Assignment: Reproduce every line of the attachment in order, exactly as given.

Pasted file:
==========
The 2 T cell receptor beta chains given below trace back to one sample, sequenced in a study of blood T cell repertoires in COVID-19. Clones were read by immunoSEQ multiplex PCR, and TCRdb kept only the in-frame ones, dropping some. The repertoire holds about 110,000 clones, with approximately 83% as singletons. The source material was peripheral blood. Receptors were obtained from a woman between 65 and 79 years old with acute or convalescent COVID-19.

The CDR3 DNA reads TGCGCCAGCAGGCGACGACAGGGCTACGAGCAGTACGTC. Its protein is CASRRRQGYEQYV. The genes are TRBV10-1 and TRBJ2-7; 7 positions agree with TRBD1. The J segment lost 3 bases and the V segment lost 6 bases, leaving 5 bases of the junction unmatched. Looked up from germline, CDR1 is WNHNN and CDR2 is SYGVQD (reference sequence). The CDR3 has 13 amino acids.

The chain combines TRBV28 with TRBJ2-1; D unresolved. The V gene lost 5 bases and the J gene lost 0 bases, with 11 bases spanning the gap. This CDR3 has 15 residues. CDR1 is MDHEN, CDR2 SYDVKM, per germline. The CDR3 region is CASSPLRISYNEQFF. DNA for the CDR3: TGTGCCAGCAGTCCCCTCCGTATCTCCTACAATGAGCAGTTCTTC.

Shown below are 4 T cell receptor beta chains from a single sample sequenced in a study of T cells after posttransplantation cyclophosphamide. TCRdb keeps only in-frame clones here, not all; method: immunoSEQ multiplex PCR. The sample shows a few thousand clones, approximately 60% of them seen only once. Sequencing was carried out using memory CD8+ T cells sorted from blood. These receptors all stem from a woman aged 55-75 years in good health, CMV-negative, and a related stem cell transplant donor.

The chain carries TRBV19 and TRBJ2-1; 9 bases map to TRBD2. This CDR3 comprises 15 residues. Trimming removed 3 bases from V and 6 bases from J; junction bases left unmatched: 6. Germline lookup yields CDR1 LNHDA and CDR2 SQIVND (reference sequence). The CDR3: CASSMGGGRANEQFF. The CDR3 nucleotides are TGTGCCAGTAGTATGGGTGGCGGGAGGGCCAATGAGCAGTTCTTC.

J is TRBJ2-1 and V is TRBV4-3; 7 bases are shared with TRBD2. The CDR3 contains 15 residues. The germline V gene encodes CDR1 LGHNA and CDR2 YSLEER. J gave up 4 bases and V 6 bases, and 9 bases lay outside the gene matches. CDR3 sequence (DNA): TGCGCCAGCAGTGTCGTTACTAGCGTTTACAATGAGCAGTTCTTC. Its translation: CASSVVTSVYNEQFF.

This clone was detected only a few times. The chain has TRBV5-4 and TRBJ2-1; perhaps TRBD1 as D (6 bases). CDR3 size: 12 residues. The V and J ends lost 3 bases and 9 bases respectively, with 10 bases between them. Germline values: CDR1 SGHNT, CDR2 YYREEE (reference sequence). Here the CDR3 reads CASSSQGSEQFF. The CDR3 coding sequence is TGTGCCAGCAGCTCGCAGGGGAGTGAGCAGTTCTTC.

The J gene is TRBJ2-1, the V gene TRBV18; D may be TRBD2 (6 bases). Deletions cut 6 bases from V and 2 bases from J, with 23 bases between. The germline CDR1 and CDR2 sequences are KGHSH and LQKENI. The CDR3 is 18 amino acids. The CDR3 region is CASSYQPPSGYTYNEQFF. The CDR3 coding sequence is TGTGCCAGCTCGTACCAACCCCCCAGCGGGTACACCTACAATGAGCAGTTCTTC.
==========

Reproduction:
The 2 T cell receptor beta chains given below trace back to one sample, sequenced in a study of blood T cell repertoires in COVID-19. Clones were read by immunoSEQ multiplex PCR, and TCRdb kept only the in-frame ones, dropping some. The repertoire holds about 110,000 clones, with approximately 83% as singletons. The source material was peripheral blood. Receptors were obtained from a woman between 65 and 79 years old with acute or convalescent COVID-19.

The CDR3 DNA reads TGCGCCAGCAGGCGACGACAGGGCTACGAGCAGTACGTC. Its protein is CASRRRQGYEQYV. The genes are TRBV10-1 and TRBJ2-7; 7 positions agree with TRBD1. The J segment lost 3 bases and the V segment lost 6 bases, leaving 5 bases of the junction unmatched. Looked up from germline, CDR1 is WNHNN and CDR2 is SYGVQD (reference sequence). The CDR3 has 13 amino acids.

The chain combines TRBV28 with TRBJ2-1; D unresolved. The V gene lost 5 bases and the J gene lost 0 bases, with 11 bases spanning the gap. This CDR3 has 15 residues. CDR1 is MDHEN, CDR2 SYDVKM, per germline. The CDR3 region is CASSPLRISYNEQFF. DNA for the CDR3: TGTGCCAGCAGTCCCCTCCGTATCTCCTACAATGAGCAGTTCTTC.

Shown below are 4 T cell receptor beta chains from a single sample sequenced in a study of T cells after posttransplantation cyclophosphamide. TCRdb keeps only in-frame clones here, not all; method: immunoSEQ multiplex PCR. The sample shows a few thousand clones, approximately 60% of them seen only once. Sequencing was carried out using memory CD8+ T cells sorted from blood. These receptors all stem from a woman aged 55-75 years in good health, CMV-negative, and a related stem cell transplant donor.

The chain carries TRBV19 and TRBJ2-1; 9 bases map to TRBD2. This CDR3 comprises 15 residues. Trimming removed 3 bases from V and 6 bases from J; junction bases left unmatched: 6. Germline lookup yields CDR1 LNHDA and CDR2 SQIVND (reference sequence). The CDR3: CASSMGGGRANEQFF. The CDR3 nucleotides are TGTGCCAGTAGTATGGGTGGCGGGAGGGCCAATGAGCAGTTCTTC.

J is TRBJ2-1 and V is TRBV4-3; 7 bases are shared with TRBD2. The CDR3 contains 15 residues. The germline V gene encodes CDR1 LGHNA and CDR2 YSLEER. J gave up 4 bases and V 6 bases, and 9 bases lay outside the gene matches. CDR3 sequence (DNA): TGCGCCAGCAGTGTCGTTACTAGCGTTTACAATGAGCAGTTCTTC. Its translation: CASSVVTSVYNEQFF.

This clone was detected only a few times. The chain has TRBV5-4 and TRBJ2-1; perhaps TRBD1 as D (6 bases). CDR3 size: 12 residues. The V and J ends lost 3 bases and 9 bases respectively, with 10 bases between them. Germline values: CDR1 SGHNT, CDR2 YYREEE (reference sequence). Here the CDR3 reads CASSSQGSEQFF. The CDR3 coding sequence is TGTGCCAGCAGCTCGCAGGGGAGTGAGCAGTTCTTC.

The J gene is TRBJ2-1, the V gene TRBV18; D may be TRBD2 (6 bases). Deletions cut 6 bases from V and 2 bases from J, with 23 bases between. The germline CDR1 and CDR2 sequences are KGHSH and LQKENI. The CDR3 is 18 amino acids. The CDR3 region is CASSYQPPSGYTYNEQFF. The CDR3 coding sequence is TGTGCCAGCTCGTACCAACCCCCCAGCGGGTACACCTACAATGAGCAGTTCTTC.